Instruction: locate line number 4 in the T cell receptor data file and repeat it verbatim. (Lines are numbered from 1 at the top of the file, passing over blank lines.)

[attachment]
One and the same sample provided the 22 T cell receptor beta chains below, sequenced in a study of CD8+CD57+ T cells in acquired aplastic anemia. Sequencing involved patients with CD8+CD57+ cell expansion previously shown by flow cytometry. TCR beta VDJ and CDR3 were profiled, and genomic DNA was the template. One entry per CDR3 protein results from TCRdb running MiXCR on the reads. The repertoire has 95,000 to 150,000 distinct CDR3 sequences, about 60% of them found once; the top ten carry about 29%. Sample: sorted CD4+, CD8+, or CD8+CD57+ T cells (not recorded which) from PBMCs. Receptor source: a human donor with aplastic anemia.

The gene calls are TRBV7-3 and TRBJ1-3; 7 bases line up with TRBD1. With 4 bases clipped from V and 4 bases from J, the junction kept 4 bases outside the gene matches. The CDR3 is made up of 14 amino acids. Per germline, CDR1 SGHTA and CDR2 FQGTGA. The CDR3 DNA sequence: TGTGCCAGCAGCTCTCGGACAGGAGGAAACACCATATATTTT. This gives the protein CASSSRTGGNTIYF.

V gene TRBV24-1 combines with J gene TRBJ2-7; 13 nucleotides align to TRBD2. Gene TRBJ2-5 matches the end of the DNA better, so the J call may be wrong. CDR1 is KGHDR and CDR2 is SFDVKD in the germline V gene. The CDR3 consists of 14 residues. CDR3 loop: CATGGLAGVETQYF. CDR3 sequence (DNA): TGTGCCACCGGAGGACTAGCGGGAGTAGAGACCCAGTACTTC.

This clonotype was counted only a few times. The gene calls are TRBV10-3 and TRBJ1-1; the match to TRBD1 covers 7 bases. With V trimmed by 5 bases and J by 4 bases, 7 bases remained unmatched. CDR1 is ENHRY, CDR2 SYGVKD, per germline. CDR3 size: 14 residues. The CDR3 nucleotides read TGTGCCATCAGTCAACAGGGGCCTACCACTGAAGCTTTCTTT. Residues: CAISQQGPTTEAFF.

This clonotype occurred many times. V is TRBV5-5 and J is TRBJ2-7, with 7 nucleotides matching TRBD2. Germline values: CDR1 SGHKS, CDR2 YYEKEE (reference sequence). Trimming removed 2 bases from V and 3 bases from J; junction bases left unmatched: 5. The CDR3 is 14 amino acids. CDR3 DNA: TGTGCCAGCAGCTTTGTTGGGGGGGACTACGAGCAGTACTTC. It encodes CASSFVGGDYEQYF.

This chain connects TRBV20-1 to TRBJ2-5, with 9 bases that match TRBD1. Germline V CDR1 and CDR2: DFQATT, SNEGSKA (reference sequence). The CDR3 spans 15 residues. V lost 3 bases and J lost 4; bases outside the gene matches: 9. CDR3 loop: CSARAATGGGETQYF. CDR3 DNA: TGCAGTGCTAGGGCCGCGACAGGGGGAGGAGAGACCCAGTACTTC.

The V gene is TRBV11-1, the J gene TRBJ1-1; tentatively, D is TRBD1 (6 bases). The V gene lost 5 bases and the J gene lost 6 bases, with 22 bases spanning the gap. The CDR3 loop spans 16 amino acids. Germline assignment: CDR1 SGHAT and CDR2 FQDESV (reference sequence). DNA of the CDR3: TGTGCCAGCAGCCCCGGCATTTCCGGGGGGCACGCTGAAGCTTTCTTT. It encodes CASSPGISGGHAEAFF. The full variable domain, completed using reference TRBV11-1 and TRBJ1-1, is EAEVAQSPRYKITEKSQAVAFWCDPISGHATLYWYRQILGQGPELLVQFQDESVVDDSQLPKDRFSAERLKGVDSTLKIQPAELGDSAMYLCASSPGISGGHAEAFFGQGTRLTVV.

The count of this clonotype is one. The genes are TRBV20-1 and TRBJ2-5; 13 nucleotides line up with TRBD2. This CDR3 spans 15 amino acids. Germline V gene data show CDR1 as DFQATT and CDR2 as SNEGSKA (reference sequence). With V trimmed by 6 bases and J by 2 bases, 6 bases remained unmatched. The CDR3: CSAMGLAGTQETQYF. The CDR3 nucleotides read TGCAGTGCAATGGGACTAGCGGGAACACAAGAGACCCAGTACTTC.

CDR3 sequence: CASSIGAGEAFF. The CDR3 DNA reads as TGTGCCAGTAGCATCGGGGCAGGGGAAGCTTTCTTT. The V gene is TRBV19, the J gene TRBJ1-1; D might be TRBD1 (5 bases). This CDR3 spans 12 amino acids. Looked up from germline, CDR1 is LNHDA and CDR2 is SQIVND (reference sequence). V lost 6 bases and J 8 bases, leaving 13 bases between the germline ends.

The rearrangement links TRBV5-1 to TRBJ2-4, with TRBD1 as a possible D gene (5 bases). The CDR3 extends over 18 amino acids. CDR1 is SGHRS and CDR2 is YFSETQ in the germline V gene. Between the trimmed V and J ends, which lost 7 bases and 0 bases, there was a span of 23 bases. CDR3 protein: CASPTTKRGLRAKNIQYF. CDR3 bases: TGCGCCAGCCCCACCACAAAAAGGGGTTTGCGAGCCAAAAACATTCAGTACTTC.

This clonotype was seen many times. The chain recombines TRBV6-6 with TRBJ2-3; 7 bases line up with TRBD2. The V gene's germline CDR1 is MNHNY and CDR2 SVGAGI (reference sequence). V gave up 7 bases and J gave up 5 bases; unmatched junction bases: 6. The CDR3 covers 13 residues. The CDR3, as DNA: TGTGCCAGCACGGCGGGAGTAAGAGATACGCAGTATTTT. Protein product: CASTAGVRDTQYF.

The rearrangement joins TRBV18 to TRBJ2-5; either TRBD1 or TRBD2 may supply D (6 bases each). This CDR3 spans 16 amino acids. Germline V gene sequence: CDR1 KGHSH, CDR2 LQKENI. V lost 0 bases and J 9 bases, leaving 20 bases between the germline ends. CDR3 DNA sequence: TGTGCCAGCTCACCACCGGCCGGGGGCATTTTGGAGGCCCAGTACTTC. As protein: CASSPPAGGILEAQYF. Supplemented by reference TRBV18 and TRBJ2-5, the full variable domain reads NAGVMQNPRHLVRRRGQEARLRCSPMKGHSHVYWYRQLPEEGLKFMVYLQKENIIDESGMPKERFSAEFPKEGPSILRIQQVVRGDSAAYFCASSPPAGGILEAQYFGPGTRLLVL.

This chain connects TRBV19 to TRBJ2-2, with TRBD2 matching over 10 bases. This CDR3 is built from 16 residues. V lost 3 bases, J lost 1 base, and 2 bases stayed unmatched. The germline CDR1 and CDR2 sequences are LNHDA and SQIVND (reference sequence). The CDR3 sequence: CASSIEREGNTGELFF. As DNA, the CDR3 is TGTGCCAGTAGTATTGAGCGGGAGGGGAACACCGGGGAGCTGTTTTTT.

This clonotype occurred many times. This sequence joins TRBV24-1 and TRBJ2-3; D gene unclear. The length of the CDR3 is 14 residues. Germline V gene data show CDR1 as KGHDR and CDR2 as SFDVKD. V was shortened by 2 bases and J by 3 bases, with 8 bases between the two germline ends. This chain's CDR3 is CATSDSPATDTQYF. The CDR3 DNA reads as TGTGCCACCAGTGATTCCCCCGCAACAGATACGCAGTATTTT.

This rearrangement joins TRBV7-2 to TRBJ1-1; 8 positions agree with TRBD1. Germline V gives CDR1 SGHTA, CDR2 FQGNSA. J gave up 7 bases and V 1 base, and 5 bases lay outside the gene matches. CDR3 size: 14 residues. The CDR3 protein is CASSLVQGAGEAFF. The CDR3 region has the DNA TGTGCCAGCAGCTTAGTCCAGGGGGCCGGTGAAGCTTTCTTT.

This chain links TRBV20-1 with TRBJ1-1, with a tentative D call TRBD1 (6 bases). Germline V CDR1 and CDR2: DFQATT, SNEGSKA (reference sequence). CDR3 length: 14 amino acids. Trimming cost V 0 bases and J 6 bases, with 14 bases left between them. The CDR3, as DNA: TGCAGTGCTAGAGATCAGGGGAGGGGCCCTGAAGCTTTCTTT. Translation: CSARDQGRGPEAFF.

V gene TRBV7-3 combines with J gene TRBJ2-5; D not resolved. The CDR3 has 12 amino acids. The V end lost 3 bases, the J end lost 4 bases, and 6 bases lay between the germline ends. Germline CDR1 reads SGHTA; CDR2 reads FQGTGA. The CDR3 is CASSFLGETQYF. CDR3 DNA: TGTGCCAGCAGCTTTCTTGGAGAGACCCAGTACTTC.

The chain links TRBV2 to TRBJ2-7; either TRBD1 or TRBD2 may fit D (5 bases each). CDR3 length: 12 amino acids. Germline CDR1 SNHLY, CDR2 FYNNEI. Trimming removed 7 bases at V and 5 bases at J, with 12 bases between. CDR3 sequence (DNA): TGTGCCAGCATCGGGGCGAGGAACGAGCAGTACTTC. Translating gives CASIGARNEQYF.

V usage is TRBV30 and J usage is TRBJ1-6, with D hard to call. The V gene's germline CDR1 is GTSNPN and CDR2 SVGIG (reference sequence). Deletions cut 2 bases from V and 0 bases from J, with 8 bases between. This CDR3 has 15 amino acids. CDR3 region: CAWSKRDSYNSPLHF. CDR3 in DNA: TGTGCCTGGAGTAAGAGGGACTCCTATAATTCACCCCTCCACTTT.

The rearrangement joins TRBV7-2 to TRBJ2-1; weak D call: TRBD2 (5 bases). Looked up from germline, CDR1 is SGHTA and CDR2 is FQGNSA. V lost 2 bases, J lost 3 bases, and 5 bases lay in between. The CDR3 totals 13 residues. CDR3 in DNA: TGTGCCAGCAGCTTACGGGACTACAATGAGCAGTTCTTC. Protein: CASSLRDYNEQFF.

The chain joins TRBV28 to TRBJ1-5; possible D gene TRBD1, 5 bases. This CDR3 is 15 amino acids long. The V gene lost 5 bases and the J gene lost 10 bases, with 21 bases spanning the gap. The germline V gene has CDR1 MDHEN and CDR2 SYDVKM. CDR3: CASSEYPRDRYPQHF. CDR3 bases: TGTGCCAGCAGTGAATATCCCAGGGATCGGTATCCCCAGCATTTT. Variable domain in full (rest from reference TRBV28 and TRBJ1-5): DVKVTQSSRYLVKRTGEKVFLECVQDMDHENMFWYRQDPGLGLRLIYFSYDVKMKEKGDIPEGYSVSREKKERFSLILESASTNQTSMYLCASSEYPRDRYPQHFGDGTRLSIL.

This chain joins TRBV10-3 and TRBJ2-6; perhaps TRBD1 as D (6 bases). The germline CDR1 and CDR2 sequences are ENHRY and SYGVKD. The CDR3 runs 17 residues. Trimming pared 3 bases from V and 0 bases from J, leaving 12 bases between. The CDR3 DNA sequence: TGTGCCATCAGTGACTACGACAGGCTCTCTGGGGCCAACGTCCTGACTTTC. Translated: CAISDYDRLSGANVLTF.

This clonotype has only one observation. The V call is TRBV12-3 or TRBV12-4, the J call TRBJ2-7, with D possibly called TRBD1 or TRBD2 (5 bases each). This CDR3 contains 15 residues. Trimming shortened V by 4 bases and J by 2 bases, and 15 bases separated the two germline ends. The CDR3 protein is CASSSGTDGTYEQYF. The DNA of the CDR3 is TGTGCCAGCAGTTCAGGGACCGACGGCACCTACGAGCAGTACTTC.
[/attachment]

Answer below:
This clonotype was counted only a few times. The gene calls are TRBV10-3 and TRBJ1-1; the match to TRBD1 covers 7 bases. With V trimmed by 5 bases and J by 4 bases, 7 bases remained unmatched. CDR1 is ENHRY, CDR2 SYGVKD, per germline. CDR3 size: 14 residues. The CDR3 nucleotides read TGTGCCATCAGTCAACAGGGGCCTACCACTGAAGCTTTCTTT. Residues: CAISQQGPTTEAFF.